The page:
LANDOVER, Md. (FNS) -- The Teamsters strike against Giant Food here entered its third week, producing spot inventory shortages, but the chain's strategy of using outside suppliers to supply its 174 stores largely appears to be working.
As of late last week, the labor action involving Teamsters Local 639 and Giant remained unresolved. The two have been wrangling over the contract of 320 union drivers who ferry goods to stores from Giant's two distribution centers, and from private-label vendors.
With the warehouses closed, putting about 2,200 workers temporarily out of work, and factory-sourced deliveries curtailed, Giant has relied on wholesalers Supervalu, Reading, Pa.; Richfood, Mechanicsville, Va.; and Burris, Salisbury, Md., for store deliveries.
In instances where Giant's private-label goods have been depleted, wholesalers have made substitutions.
In some stores there have been periodic inventory gaps. For example, at a District of Columbia location, there was no quart-size milk or frozen spinach for several days last week. Giant stores without in-store bakeries have bare displays.
A spokesman for Giant declined to say if there has been any effect on sales by the strike and said it's too early to calculate the cost to the company of substituting deliveries. He said holiday traffic in the stores has been good.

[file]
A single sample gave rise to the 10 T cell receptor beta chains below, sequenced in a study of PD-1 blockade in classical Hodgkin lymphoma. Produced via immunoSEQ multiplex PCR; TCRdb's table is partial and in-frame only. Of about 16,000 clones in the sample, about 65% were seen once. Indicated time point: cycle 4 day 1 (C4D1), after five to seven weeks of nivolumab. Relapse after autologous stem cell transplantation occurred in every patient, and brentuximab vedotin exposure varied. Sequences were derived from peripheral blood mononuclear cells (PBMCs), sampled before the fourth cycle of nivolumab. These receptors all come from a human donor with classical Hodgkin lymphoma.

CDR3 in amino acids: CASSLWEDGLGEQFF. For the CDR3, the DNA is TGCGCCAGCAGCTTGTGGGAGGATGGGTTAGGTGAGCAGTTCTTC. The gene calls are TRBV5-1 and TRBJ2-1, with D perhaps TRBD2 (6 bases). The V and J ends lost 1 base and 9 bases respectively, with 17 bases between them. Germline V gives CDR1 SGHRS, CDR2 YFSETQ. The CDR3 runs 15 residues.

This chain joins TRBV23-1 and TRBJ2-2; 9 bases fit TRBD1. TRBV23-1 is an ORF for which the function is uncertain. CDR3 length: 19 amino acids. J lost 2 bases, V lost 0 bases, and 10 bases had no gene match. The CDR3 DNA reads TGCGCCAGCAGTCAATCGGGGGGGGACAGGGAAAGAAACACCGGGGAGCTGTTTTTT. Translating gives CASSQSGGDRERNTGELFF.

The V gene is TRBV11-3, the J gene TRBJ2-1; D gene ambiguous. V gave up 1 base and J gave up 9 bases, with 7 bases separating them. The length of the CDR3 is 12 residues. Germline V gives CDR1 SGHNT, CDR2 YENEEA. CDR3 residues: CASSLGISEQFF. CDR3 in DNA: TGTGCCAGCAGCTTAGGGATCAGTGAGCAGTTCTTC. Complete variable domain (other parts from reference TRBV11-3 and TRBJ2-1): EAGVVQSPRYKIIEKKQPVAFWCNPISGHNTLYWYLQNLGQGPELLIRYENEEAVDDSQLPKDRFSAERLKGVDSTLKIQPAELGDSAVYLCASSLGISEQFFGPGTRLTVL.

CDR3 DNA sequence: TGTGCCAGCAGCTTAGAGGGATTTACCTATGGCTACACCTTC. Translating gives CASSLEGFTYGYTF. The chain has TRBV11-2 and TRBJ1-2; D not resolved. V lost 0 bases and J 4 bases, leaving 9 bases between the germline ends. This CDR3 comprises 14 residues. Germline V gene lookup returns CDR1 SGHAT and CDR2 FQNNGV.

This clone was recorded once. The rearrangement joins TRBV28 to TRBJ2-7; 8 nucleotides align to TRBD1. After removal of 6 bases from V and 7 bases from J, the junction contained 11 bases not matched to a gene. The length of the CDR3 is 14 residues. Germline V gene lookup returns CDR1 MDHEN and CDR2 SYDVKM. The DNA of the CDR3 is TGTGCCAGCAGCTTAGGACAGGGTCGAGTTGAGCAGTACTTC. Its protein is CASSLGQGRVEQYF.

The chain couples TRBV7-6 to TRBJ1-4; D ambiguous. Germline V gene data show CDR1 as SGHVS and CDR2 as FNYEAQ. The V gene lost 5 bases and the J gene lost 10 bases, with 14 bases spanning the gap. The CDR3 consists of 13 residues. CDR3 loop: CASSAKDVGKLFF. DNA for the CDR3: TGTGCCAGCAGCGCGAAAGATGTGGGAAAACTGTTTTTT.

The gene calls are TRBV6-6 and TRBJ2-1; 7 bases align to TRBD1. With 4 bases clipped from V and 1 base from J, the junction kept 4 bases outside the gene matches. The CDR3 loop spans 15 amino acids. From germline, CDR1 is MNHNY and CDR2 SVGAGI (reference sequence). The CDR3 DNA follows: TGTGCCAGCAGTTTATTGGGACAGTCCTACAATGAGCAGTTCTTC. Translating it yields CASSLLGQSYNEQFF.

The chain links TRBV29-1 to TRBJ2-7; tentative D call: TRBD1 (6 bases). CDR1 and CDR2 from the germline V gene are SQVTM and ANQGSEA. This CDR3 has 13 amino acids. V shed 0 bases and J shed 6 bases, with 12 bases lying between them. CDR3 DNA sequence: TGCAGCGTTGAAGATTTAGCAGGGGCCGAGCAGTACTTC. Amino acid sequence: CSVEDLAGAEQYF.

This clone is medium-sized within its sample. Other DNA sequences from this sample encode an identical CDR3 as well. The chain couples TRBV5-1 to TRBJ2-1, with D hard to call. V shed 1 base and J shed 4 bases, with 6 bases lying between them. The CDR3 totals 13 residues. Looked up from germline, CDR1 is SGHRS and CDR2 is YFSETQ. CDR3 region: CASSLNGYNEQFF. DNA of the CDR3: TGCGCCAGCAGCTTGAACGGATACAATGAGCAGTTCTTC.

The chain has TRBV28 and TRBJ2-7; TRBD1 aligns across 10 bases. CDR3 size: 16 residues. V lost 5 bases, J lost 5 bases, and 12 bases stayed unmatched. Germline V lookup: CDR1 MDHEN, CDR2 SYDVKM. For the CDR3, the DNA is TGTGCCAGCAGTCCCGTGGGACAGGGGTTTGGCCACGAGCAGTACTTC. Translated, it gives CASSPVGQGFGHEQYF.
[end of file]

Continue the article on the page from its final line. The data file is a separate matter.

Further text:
"We're doing fine and all our stores remain open," he said.
The contract for Giant's 320 drivers expired Dec. 14. Teamster officials have said the strike was called because Giant won't raise their hourly wages to $21.05, from $19.07, during the next five years, not counting benefits. Giant's position is that when benefits and a proposed $500 annual bonus are figured in, truckers' wages would increase to $27.14.
Teamsters have posted pickets at about two dozen stores. The union has also sought to widen the walkout by inviting Giant's 13,000 United Food and Commercial Union-member workers to strike in sympathy. As of late last week, UFCW leadership in Washington was weighing the request. Officials from the Teamsters and the UFCW were not available for comment.
The Teamsters local has also asked its brethren driving trucks for the stop-gap wholesale suppliers to strike in sympathy. The outside drivers' unions are mulling the request.
John Steger, president of the Teamsters local, said the dispute centers on Giant's desire to use more direct-store deliveries by wholesalers, starting with produce. He disputes Giant officials' assurances that existing drivers will continue to have job security. "If the produce works, they'll try direct delivery with meat and then frozen foods," he said.